About 64 percent of workers today say they think they will be able to retire comfortably, but when asked specific questions about being able to pay for health care and other long-term security issues, it’s hard to understand where the confidence comes from.
The Employee Benefit Research Institute’s 28th annual “Retirement Confidence” survey measured workers’ and retirees’ confidence about retirement issues. Overall, a third of the 2,042 respondents felt confident in their ability to live well in retirement. While that statistic was virtually unchanged from last year, very few workers or retirees have figured out one of retirement’s largest expenses: health care.
According to the report, only 1 in 5 workers and 4 in 10 retirees have actually done the math. Fidelity’s latest evaluation shows that retirees will need an average $280,000 in 2018 dollars to cover health care when they retire.
“Health care costs continue to rise and continue to be a major expense for retirees,” said Lisa Greenwald, executive vice president of Greenwald & Associates, and co-author of the report. “Despite the importance and significant impact health and health care costs can have on retirement security, it seems to be a blind spot in retirement planning.
“This is a gap that needs to be addressed,” Greenwald said.
People realize they don’t know what they will need to pay for health care expenses, and more than 7 in 10 workers surveyed said they thought it would be helpful for their company to offer this type of planning assistance. In particular, 76 percent of defined contribution participants said they would like this help, compared to 63 percent of nonparticipants.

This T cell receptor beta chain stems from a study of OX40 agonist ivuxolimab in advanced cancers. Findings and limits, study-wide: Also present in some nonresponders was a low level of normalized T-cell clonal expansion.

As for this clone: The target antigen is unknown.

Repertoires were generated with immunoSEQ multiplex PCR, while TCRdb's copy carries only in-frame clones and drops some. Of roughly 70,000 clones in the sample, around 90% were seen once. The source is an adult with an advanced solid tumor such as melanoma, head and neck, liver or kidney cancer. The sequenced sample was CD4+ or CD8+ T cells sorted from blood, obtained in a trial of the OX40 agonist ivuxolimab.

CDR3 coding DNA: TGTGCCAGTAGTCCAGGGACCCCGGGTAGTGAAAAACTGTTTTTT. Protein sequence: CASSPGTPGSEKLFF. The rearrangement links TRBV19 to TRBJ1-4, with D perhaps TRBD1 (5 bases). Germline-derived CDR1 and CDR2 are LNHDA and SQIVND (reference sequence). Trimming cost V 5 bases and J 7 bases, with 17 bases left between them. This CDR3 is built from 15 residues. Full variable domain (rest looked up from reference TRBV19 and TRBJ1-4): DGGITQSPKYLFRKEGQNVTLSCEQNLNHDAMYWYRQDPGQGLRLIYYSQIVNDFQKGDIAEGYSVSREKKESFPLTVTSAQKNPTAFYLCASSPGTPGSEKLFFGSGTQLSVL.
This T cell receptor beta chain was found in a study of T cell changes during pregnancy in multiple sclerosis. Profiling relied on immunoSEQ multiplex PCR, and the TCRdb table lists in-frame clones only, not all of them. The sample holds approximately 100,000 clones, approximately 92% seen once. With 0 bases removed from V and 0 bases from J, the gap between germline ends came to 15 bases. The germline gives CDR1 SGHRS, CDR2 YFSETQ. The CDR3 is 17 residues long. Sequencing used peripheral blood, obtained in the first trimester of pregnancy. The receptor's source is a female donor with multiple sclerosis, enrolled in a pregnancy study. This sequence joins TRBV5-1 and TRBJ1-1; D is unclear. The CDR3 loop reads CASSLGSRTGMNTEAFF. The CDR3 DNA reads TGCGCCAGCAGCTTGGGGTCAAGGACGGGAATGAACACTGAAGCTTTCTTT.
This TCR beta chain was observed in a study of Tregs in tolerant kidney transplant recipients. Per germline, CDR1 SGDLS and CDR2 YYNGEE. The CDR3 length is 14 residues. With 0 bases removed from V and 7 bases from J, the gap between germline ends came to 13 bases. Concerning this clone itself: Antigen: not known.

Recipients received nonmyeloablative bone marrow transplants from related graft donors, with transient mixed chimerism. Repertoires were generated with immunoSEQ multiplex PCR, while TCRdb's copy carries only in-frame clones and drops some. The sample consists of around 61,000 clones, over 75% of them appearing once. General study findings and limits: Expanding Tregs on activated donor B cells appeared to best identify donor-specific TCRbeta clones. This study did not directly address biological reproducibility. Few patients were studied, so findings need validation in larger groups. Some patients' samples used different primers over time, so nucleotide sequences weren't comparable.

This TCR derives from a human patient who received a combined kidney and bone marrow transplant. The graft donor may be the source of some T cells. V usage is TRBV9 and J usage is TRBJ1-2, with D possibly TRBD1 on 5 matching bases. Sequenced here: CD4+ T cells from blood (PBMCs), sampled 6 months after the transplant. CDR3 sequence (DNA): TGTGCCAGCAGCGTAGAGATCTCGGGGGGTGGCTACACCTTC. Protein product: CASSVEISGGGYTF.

“Planning for health care in retirement is a key issue that retirement and health solutions providers, as well as employers and the advisory community, need to help Americans better plan for,” Greenwald said.
Workers also showed interest in products they think might provide security, but may wind up not being the best investments, said John Lowell, partner and actuary at October Three Consulting.
The survey showed that 4 out of 5 active defined contribution participants said they were interested in putting some or all of their money into guaranteed lifetime income products. Guaranteed lifetime income products are investments that are offered either inside defined contribution plans as an investment option or outside the plan in the retail market. It provides a steady, monthly income for life.
Nearly a quarter of active defined contribution participants said they would buy a product that would give them a steady monthly check for life.
While the interest in lifetime income among active workers seems high, only 7 percent of retirees reported purchasing that kind of product with their defined contribution savings.
Craig Copeland, EBRI senior research associate and co-author of the survey, said employers are still balking at offering lifetime income products in the defined contribution plan because there are still questions around cost, fiduciary obligations and other issues. In addition, the idea of offering lifetime income as an investment choice is still a relatively new concept.
“As we get these people who have had an entire career with 401(k), we will see growth” in lifetime income products, Copeland said.
Lowell said many soon-to-be retirees get a huge wakeup when they start realizing how little their savings can translate into a monthly income stream for life.
According to Schwab’s Annuity Estimator, a 65-year-old single woman with $500,000 in 401(k) savings could expect to get about $2,500 per month when retiring this year.
“They think they have a lot of money” in their retirement accounts, Lowell said. “When it is converted to an annuity and they see that outcome, there is a look of horror. It doesn’t feel like a ton of money anymore.”
Patty Kujawa is a writer in the Milwaukee area. Comment below or email email@example.com.